TS 125 Charging light

Forums Technical Two Stroke: Help needed TS 125 Charging light

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    • #4407
      Ollie Harris
      Participant

      Hi
      Whilst filling my bike with petrol this morning, I noticed the the charging light was no longer illuminated, regardless of the ignition switch position.
      I carried on into work, with no problems. There was no sign of the battery being flat.
      I fitted an electronic flasher relay a few months ago, meaning separate circuits for the charging light and the indicators. So i’m fairly sure I can rule out indicators.
      All the bulbs etc worked at full brightness. if it wasn’t charging, the battery would’ve been flat by the time I reached work (headlight on dip, plus sidelight, rear light instrument lights, on a 5Ah battery, over a period of 45 mins – it would at least have shown some signs of a discharged battery.)
      I’ve checked the dynamo for any loose wires, all are secure and the brushes have plenty of life in them. Other than a blown bulb, I’m out of ideas.
      Does the lack of charging light mean the battery is not charging, or is it more likely to be a fault with something else?
      Any help would be appreciated, I dont want to ride home holding a torch!

      • This topic was modified 6 years, 10 months ago by Ollie Harris. Reason: Can't spell
    • #4422
      Anonymous
      Inactive

      Hi Ollie,

      Presumably the charging light worked correctly after you fitted the electronic flasher relay. If so then you can probably discount that as a possible cause.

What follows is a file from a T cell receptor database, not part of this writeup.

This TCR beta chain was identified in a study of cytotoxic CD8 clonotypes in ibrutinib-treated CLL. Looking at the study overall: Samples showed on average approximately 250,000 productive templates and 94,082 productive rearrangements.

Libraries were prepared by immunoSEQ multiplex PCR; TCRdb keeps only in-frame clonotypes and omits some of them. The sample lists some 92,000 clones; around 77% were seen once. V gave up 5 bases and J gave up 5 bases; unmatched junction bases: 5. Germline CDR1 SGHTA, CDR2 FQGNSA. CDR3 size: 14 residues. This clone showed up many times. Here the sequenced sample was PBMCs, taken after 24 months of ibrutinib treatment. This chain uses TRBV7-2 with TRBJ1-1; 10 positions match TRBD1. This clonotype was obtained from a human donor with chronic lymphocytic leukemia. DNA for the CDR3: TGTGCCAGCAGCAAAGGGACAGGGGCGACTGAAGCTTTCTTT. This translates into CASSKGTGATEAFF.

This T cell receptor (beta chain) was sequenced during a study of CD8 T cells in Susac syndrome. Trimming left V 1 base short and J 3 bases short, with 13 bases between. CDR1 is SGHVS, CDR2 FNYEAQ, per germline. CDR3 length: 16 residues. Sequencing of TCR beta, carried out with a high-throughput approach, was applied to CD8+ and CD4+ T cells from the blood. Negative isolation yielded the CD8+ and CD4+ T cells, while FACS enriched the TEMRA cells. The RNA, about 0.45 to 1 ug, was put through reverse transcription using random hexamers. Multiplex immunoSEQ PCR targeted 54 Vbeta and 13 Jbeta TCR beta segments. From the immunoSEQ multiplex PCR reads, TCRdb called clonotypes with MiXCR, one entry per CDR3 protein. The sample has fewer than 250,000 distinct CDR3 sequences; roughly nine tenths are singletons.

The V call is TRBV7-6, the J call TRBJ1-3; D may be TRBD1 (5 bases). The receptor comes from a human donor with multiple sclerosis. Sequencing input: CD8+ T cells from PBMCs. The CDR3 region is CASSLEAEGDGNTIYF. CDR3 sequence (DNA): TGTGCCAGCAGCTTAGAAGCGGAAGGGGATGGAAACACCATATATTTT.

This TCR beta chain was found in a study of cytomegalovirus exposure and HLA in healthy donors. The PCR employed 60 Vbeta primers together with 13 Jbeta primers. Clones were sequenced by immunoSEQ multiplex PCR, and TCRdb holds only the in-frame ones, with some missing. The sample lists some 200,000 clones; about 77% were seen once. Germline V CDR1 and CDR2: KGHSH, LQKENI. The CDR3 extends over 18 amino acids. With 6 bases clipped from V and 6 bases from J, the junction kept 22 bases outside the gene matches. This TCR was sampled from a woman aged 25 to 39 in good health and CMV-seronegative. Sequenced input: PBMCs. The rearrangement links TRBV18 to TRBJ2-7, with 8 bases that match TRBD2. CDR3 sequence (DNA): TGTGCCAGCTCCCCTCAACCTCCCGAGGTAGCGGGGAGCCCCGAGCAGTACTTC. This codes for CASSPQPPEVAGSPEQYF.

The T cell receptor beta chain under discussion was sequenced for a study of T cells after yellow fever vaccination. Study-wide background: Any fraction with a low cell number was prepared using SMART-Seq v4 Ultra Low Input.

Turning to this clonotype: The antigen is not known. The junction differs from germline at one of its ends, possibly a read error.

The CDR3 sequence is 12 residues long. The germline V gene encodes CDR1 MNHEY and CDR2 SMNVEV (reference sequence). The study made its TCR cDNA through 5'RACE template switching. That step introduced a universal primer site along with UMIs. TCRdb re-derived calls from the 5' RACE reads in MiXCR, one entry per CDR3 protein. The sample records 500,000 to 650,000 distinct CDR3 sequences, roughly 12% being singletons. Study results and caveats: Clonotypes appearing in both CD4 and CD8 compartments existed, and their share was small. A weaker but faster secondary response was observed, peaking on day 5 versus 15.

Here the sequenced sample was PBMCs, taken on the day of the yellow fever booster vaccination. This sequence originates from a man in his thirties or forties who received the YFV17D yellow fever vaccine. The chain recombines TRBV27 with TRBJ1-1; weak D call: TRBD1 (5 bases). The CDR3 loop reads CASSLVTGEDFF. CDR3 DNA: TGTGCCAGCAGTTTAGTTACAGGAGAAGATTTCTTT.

The first thing is to check the bulb but you could also check the charging by connecting a multi meter across the battery. With a charged battery you should get a reading of 6 – 6.5 volts. Turn on the ignition switch and the voltage will drop a small amount when the points are closed. Now start the engine and the meter should read upwards of 7+ volts indicating that the dynamo is charging. No increase in voltage will indicate a fault in the dynamo, regulator or wiring.
      You don’t need a fancy meter, a small digital one will be very cheap and very useful for fault finding once you have got used to it.
      Good luck.

    • #4446
      Ollie Harris
      Participant

      Thanks for the reply. All was OK, and rode the bike home after checking the voltage across the battery. voltage was around 7v. Assumed it’s the rubbish bulb holder, and have left it alone – something to investigate on a rainy day.
      Maplin was just across the road, so bought the cheapest one they had. Now it lives in my toolbox.
      If I had been at home, I would’ve used my normal, analogue voltmeter – it’s easier to visualise what’s wrong when there’s a dial involved!

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